Although it looks like a one-pot dish it isn’t, the main parts are cooked separately, then combined and finished in the oven. There’s absolutely no reason why certain bits can’t be done beforehand…even the day before…and finished after a starter course in just 10 minutes.

The five main components are as follows:

Sliced onions and garlic cloves gently fried until lightly coloured and soft, with a beef demi-glace stock added at the end, then put aside. Demi-glace stock is hard to find and even harder to make, buy a good beef stock or some good gravy and reduce it, but do watch it doesn’t get too salty.

Fried sliced mushrooms, again with a good colour on them. If you have to rely on supermarket ‘farmed’ mushrooms just finish them with a little Chinese Oyster Sauce..it really brings out their mild flavour. The pour over sour cream, or   crème fraîche…you can always ‘sour’ double cream with some lemon juice and white-wine vinegar.

New potatoes, boiled in the skins, cooled and sliced. If you do these the day before cover them in kitchen paper overnight in the ‘fridge, slice them and store them in a plastic bag, with a sheet of folded kitchen paper to absorb even more water. I used Vivaldi from the Eastern villages of Cyprus, with the famous red soil still clinging to them….so good!

Fillet steak strips seasoned as they are cooked, cut in a special way and beaten into ribbons.  In truth, cut and beaten the correct way, the meat is so tender you might use a slightly cheaper cut with a lot more flavour. Fillet steak was used for Count Stroganoff because he had toothache! He was also very rich……..

Grated cheese to garnish…Yuri said their cheese is like Edam or Gouda

Preparing the beef.

The idea is to cut the beef into strips in such a way that the natural meat fibres are facing upwards, before beating the strips into ribbons with a steak hammer ( smooth side) or rolling pin.


In the case of a fillet joint, sometimes called a Tenderloin, the fibres run up and down the meat, so you cut 1/4 inch steaks from  the joint and cut these into strips. You will feel the difference if you try and beat a strip to a ribbon from the wrong side…it just doesn’t want to flatten..turn it through 90 degrees and feel the difference!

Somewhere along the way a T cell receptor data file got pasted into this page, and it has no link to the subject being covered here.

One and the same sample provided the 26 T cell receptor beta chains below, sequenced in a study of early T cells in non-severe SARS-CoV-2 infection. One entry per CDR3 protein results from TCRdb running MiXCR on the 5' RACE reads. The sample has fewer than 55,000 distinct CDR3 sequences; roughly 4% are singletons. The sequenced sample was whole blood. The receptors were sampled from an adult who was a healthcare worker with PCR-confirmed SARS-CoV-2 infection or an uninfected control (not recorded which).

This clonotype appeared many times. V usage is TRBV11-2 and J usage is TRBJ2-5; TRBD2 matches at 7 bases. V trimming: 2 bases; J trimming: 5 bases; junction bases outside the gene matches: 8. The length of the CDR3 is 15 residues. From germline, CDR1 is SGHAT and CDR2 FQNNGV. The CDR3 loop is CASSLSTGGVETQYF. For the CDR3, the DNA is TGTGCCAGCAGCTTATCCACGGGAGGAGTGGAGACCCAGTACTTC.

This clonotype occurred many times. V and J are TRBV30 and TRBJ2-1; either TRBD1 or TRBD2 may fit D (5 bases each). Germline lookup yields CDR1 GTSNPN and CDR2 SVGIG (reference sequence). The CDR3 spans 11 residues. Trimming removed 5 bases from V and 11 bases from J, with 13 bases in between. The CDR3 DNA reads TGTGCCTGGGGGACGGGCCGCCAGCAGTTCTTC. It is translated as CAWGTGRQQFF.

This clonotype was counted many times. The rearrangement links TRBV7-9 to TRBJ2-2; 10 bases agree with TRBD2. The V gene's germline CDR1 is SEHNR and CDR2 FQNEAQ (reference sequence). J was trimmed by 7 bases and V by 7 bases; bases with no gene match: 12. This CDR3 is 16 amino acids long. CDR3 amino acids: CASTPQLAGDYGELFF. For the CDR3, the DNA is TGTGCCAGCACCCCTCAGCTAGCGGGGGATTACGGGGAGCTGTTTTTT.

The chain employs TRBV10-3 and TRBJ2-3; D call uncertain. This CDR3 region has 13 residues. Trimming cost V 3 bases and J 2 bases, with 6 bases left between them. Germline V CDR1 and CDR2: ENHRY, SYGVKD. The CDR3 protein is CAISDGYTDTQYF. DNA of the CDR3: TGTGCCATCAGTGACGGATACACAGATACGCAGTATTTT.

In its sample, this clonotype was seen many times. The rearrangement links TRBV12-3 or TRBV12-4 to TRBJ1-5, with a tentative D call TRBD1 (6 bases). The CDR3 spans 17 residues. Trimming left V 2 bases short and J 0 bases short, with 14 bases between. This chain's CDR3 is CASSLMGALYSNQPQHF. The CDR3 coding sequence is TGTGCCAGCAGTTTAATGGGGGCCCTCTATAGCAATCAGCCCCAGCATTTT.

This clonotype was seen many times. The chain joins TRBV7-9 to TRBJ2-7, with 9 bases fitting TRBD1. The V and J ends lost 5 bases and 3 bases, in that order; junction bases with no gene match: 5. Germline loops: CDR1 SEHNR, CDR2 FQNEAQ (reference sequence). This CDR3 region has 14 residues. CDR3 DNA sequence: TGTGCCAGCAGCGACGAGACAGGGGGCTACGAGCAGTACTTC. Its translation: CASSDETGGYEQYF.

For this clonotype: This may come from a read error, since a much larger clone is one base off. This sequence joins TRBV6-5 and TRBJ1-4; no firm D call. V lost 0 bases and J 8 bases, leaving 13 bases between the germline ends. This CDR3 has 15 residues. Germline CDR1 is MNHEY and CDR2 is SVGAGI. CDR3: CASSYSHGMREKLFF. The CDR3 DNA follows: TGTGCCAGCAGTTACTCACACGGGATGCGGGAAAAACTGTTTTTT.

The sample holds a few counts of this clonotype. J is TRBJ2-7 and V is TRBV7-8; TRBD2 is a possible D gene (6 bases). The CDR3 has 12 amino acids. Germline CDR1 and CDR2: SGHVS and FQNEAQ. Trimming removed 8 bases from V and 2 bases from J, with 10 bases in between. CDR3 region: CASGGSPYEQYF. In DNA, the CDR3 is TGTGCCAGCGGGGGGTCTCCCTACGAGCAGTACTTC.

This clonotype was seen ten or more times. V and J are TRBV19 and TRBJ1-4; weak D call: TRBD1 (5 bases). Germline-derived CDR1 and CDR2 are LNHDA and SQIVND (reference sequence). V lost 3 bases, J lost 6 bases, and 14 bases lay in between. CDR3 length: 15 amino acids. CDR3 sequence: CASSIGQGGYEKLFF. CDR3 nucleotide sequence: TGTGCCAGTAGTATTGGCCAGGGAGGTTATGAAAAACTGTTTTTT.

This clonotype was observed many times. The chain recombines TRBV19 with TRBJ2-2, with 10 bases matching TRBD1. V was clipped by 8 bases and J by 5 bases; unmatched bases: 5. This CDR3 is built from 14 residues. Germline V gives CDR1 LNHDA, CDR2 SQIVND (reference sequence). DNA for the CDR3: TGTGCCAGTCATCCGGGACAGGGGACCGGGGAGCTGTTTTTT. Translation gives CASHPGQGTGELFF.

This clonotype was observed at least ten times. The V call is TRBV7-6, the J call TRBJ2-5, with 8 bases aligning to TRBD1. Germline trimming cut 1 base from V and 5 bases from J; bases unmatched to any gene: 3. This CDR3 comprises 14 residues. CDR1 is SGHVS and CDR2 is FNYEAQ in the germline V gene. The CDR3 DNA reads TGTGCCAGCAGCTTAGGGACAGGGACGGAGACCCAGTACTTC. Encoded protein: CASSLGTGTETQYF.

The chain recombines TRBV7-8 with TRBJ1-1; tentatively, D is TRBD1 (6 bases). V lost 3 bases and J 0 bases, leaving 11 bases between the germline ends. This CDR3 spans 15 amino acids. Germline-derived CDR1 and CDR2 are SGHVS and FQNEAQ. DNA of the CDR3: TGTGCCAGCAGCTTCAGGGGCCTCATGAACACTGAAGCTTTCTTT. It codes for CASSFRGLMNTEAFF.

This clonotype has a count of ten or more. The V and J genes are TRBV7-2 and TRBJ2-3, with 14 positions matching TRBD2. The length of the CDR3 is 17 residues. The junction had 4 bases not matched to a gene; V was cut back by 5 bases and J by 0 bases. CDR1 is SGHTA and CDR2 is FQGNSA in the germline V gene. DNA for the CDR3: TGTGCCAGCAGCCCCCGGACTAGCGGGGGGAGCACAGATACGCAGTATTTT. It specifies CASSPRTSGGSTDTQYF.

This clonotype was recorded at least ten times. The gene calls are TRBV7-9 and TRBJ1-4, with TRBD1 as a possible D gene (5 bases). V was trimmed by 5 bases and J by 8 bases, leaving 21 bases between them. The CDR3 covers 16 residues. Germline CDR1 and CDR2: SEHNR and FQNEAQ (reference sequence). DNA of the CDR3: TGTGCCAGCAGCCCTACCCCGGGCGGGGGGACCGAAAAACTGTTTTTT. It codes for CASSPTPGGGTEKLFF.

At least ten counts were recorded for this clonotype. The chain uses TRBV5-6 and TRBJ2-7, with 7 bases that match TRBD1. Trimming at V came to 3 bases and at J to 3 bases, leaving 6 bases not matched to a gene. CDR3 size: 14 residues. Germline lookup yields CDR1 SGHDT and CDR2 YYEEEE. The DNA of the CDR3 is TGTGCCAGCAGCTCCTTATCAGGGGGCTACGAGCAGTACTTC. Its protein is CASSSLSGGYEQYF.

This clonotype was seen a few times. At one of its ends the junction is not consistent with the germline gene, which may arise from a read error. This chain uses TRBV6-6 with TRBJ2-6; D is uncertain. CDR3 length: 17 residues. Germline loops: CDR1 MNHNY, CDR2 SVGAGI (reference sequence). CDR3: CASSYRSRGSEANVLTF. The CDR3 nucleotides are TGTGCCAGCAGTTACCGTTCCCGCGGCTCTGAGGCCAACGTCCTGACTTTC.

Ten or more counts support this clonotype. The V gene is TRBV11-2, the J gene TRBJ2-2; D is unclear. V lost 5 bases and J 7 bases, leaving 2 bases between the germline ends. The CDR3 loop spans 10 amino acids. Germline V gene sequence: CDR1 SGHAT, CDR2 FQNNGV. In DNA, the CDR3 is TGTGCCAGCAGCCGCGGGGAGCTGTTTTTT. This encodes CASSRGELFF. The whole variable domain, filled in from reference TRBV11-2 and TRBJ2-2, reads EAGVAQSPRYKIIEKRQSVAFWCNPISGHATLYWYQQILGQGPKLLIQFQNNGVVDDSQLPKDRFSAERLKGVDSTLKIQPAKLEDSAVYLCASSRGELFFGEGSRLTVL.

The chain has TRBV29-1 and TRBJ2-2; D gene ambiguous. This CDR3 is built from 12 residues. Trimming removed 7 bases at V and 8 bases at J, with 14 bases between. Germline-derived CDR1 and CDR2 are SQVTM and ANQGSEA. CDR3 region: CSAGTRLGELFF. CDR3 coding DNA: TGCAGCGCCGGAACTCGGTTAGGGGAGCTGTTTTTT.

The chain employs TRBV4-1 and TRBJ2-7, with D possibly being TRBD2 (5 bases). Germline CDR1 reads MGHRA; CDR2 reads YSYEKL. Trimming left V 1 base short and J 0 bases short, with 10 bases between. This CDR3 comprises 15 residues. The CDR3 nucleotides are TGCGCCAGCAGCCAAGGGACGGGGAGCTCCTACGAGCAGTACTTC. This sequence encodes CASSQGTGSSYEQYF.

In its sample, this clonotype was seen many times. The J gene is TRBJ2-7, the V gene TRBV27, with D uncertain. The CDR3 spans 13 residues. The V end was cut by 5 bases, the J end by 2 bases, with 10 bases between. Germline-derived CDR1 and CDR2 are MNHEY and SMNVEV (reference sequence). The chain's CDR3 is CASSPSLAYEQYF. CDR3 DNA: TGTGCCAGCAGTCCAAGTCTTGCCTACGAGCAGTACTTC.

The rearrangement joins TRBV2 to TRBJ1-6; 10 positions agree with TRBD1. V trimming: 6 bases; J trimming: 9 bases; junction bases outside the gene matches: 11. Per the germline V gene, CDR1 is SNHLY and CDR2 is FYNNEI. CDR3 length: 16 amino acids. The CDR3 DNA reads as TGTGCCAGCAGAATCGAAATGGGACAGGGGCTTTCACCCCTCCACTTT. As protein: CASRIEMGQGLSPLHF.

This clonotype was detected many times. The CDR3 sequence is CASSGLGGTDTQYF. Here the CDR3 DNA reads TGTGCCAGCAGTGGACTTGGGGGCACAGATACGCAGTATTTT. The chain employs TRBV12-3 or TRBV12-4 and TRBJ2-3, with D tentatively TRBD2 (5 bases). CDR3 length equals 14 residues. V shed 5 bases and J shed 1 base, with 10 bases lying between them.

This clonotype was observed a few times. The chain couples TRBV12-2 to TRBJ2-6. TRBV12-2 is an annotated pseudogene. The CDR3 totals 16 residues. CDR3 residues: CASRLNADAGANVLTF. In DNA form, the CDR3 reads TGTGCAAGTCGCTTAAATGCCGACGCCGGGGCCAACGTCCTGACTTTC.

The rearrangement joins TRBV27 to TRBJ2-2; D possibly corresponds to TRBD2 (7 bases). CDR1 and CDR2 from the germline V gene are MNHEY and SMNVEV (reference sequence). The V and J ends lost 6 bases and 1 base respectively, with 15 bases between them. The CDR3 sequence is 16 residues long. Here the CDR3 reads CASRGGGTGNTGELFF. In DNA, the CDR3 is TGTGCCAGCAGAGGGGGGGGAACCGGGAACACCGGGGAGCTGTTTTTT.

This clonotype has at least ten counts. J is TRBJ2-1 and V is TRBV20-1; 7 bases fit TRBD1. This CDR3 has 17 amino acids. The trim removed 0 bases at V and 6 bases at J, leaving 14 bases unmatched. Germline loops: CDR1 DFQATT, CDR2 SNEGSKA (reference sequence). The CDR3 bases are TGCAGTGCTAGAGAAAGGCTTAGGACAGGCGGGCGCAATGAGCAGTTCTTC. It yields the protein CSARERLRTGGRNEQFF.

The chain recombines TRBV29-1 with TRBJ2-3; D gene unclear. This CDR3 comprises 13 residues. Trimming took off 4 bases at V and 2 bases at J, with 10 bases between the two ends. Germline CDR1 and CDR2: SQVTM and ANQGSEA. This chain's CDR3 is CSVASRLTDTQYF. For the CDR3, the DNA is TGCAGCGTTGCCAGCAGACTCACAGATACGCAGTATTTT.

Now you can imagine the fibres running through the thin steaks from one cut side to the other. Cut these steaks into strips and beat from a side that was the top or bottom of the steak…they will spread out into thin, tender ribbons. If you try and beat on the wrong side of the strips they feel far, far tougher.


You can imagine why you don’t really need fillet steak for this…battered and beaten, …. any steak is going to be tender and a cheaper cut will be more tasty too!

I imagine rib-eye steak and Sirloin would be even better than fillet




The grated cheese, Gouda in this case, the onion and garlic mixture in beef stock and the potatoes.


The beef ribbons and the sour cream and mushrooms.

So, you now have the five main ingredient groups ready….just the potatoes to fry in a little olive oil and butter, put aside …and then fry the steak ribbons….time to turn the oven or grill on!


Fry the potatoes to get some nice crisp edges. Meanwhile add the stock and onions and the cream and mushrooms to a gently warming oven-proof frying pan or shallow casserole dish. Stir to combine slightly.

When the potatoes are done fry the steak strip to get a little colour and season with a little steak seasoning….maybe Keg Spice that I’ve mentioned before.

Turn the meat out over the mushrooms and onions, stir to combine a little and layer the potatoes over the top. Finish with the grated cheese and a little parsley to garnish, before putting in the oven or under the grill to melt the cheese. Serve with some fresh green vegetables for contrast………

Спасибо  Юрий         or           Spasibo Yuri!….Thank-you




Serve with shots of frozen vodka…put a small bottle in the freezer in the morning, it will go thick with the cold and the bottle will ice over when you take it out of the freezer.


Tvoye zdorovye!







Mashed Potatoes, the cheffy way

Stuffed potato skins was always a popular choice for the menu with the chefs…they got to eat the middles as mashed potato………….